Cassondra Hanna
Black Woman | College Student | Wannabe Historian

It’s time to hang up the memes, and it’s not why you think either. (hint, hint: it’s white supremacy)

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Last night in the performance of my evening ritual, I laid in bed and scrolled through the annals of TikTok. Winding down from my day, my wanderings steered across a video, the content of which was not too unusual but still brought forth confusion. It’s creator offered the suggestion that she was raised by not one but two “Karens.” Then, she spent the next 60 seconds, describing their degrees of “Karen-ness.” She presented photos of the women, essential oils, wall signs with cliche proclamations, and so on. …

How Mackenzie Scott is writing the blueprint on social justice, philanthropy and impact.

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Photo by princess on Unsplash

Amidst the close of my first year at Fisk University in 2018, I found myself piled into the computer lab of the Historic Jubilee Hall with my hallmates. We were in complete disarray, settling into an all-nighter with the end of the semester looming. That night, however, our assignments took a backseat while we sat and watched the live stream of Beyonce’s monumental Coachella performance. Beyonce had dedicated her performance to us, HBCU students, that is, and we were in awe. High off the ecstasy that was our freshman year at an HBCU, we danced, laughed and screamed along with…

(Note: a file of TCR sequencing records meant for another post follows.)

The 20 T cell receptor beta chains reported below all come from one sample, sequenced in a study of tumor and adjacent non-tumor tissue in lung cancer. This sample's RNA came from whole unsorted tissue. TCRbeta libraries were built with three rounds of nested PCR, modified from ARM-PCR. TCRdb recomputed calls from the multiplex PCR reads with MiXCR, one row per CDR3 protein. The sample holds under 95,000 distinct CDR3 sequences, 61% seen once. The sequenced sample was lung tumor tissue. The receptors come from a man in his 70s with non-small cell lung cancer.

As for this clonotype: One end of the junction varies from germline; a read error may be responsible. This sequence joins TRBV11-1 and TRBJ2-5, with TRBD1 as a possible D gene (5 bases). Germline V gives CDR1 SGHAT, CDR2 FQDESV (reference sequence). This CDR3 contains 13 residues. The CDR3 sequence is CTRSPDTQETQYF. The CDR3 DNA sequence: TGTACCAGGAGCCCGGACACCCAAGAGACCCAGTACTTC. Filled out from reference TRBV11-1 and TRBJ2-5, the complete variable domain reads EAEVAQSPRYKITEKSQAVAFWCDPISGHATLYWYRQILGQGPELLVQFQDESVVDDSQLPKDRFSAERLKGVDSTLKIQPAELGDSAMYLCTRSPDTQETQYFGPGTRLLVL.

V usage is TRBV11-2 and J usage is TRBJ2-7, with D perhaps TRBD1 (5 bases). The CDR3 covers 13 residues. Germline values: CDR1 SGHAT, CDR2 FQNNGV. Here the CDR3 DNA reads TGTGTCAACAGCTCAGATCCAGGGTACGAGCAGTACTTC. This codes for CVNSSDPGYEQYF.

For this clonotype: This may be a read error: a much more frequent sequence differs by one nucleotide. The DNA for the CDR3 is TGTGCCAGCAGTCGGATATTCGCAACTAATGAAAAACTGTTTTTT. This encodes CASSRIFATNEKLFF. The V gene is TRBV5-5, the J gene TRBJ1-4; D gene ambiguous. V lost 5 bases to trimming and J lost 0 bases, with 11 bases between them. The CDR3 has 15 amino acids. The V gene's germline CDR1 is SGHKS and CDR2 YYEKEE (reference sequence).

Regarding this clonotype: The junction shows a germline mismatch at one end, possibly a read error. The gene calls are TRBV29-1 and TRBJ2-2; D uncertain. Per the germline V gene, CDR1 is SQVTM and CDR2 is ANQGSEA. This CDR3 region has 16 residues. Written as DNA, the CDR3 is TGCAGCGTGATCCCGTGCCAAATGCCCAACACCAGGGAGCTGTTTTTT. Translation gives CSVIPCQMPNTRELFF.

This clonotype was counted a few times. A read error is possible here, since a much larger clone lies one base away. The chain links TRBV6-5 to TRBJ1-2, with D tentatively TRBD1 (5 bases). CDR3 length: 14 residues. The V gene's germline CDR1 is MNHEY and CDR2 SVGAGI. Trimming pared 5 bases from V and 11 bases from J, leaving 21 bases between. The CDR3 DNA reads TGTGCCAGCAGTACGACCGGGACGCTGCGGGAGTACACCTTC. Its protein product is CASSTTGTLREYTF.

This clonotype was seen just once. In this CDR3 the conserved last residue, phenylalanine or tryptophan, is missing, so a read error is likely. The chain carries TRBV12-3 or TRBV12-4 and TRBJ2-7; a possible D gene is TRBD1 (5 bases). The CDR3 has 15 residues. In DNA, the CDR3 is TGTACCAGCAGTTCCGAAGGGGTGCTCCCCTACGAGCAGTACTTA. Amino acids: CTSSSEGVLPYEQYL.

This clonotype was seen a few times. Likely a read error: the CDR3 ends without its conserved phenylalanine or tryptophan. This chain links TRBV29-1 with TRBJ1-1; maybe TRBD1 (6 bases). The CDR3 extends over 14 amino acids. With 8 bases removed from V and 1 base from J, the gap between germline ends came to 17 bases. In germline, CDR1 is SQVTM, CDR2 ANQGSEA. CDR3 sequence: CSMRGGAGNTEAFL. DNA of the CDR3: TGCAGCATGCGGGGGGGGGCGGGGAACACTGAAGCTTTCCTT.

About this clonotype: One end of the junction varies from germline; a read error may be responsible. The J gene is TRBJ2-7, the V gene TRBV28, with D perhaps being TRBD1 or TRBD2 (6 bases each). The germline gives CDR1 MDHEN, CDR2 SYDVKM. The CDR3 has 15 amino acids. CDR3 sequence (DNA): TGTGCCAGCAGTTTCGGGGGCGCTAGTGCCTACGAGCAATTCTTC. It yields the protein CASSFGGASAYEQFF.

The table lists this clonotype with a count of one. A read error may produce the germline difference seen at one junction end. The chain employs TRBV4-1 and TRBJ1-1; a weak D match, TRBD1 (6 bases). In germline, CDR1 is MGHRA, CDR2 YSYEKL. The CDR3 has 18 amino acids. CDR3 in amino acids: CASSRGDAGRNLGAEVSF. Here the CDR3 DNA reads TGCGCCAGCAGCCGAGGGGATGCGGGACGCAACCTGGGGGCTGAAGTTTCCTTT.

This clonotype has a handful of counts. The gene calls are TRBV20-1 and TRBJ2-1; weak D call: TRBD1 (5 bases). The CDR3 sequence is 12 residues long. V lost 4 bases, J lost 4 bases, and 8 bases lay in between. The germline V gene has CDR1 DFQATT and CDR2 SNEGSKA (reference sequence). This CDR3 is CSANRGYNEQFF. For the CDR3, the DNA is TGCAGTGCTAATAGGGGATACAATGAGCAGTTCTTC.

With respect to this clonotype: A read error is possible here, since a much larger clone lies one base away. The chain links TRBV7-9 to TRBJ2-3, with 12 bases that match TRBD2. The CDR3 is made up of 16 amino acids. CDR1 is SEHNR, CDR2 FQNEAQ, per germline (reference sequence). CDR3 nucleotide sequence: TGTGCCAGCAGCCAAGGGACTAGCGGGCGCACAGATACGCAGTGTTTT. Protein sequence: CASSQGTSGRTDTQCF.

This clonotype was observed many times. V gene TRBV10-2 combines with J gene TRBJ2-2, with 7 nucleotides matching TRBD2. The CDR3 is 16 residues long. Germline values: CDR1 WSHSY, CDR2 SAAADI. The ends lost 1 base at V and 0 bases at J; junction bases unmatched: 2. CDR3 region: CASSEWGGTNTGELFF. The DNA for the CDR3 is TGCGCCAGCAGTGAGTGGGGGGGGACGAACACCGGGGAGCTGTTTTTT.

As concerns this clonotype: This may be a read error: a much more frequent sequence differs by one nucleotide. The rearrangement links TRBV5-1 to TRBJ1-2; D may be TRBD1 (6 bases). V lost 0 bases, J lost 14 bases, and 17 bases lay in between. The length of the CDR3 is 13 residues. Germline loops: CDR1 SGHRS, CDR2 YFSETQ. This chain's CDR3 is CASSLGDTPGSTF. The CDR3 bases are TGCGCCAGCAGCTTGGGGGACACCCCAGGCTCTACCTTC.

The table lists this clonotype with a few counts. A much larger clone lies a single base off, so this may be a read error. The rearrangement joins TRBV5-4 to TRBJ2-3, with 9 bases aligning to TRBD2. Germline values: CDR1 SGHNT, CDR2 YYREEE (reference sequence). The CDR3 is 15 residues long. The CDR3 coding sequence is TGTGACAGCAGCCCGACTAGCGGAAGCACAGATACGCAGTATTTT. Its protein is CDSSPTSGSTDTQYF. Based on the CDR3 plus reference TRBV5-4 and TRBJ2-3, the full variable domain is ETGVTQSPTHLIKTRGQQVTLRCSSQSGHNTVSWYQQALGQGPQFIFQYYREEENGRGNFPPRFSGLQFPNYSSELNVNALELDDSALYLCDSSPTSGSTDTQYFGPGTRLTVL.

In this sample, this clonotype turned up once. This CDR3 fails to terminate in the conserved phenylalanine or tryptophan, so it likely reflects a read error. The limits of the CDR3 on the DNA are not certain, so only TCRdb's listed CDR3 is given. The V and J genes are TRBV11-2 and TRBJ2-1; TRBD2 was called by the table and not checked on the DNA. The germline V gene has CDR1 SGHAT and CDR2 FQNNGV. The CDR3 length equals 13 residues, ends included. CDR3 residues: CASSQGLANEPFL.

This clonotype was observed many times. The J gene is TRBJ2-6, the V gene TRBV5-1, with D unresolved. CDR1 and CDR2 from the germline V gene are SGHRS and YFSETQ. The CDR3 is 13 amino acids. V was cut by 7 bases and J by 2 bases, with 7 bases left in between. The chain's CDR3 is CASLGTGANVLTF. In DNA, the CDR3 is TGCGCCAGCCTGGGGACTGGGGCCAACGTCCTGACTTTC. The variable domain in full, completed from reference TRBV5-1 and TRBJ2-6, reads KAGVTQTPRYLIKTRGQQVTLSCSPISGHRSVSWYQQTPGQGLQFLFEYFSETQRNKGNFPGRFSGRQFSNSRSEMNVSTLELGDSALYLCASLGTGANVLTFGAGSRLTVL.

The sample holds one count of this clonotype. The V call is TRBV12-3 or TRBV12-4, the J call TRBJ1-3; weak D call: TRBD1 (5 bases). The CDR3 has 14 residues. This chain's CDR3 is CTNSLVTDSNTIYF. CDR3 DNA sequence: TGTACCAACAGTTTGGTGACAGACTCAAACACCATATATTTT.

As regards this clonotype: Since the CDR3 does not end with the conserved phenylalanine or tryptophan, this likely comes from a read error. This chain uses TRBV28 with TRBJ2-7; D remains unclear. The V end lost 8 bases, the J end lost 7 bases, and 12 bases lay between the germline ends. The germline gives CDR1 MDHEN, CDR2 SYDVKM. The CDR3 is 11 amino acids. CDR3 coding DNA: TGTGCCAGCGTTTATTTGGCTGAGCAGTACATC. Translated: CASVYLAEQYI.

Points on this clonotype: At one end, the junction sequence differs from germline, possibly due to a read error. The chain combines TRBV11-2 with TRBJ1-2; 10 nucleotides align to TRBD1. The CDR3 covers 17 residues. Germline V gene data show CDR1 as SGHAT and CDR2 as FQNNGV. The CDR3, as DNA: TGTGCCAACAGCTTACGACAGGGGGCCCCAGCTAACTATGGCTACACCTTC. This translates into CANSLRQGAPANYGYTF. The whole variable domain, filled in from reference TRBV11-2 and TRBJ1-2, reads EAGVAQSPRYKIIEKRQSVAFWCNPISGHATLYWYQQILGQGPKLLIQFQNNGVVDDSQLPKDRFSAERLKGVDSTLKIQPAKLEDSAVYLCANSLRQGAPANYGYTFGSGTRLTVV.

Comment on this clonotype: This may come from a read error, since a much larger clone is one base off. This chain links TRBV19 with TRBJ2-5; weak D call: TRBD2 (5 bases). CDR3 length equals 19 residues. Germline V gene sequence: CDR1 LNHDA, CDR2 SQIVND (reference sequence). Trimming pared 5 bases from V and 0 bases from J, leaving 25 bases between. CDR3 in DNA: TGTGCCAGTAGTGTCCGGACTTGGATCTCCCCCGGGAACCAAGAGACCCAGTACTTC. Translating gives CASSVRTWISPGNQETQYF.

There are countries who have been exploited and countries who have participated in exploiting

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Photo by Ralph (Ravi) Kayden on Unsplash

Last spring, I took a class on the subject of African History and Film; it surrounded ideas rooted in the power of narratives and depictions. As a Historian of the Black Diaspora, I am well aware of the power of master narratives and the use of language to oppress marginalized peoples. In this class, we covered the common tropes inflicted on the African continent and cinema’s ability to reframe History.

Words have power, and the constructions of them into a narrative are exponentially powerful.

My capstone for the course focused on the events of the 1994 Rwandan Genocide, and needless…

Its December 21st, the Colored Conjunction is upon us, and superpowers or not, if Black people do one thing, they’re gonna get off these jokes!

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Photo Illustration by Author

Every year, December 21st marks the Winter Solstice, the shortest day and longest night of the year. In the exceptional year of 2020, this Winter Solstice will be marked by the exceptional moment of the Great Conjunction, wherein Jupiter and Saturn will align closer together than they have in over 400 years.

Black Twitter has been preparing for this moment for weeks now, and if you have yet to figure out why, then you might need to mind your business.

Nevertheless, the day is here.

#December21st is the number one trending topic on the app, and jokes are flying…

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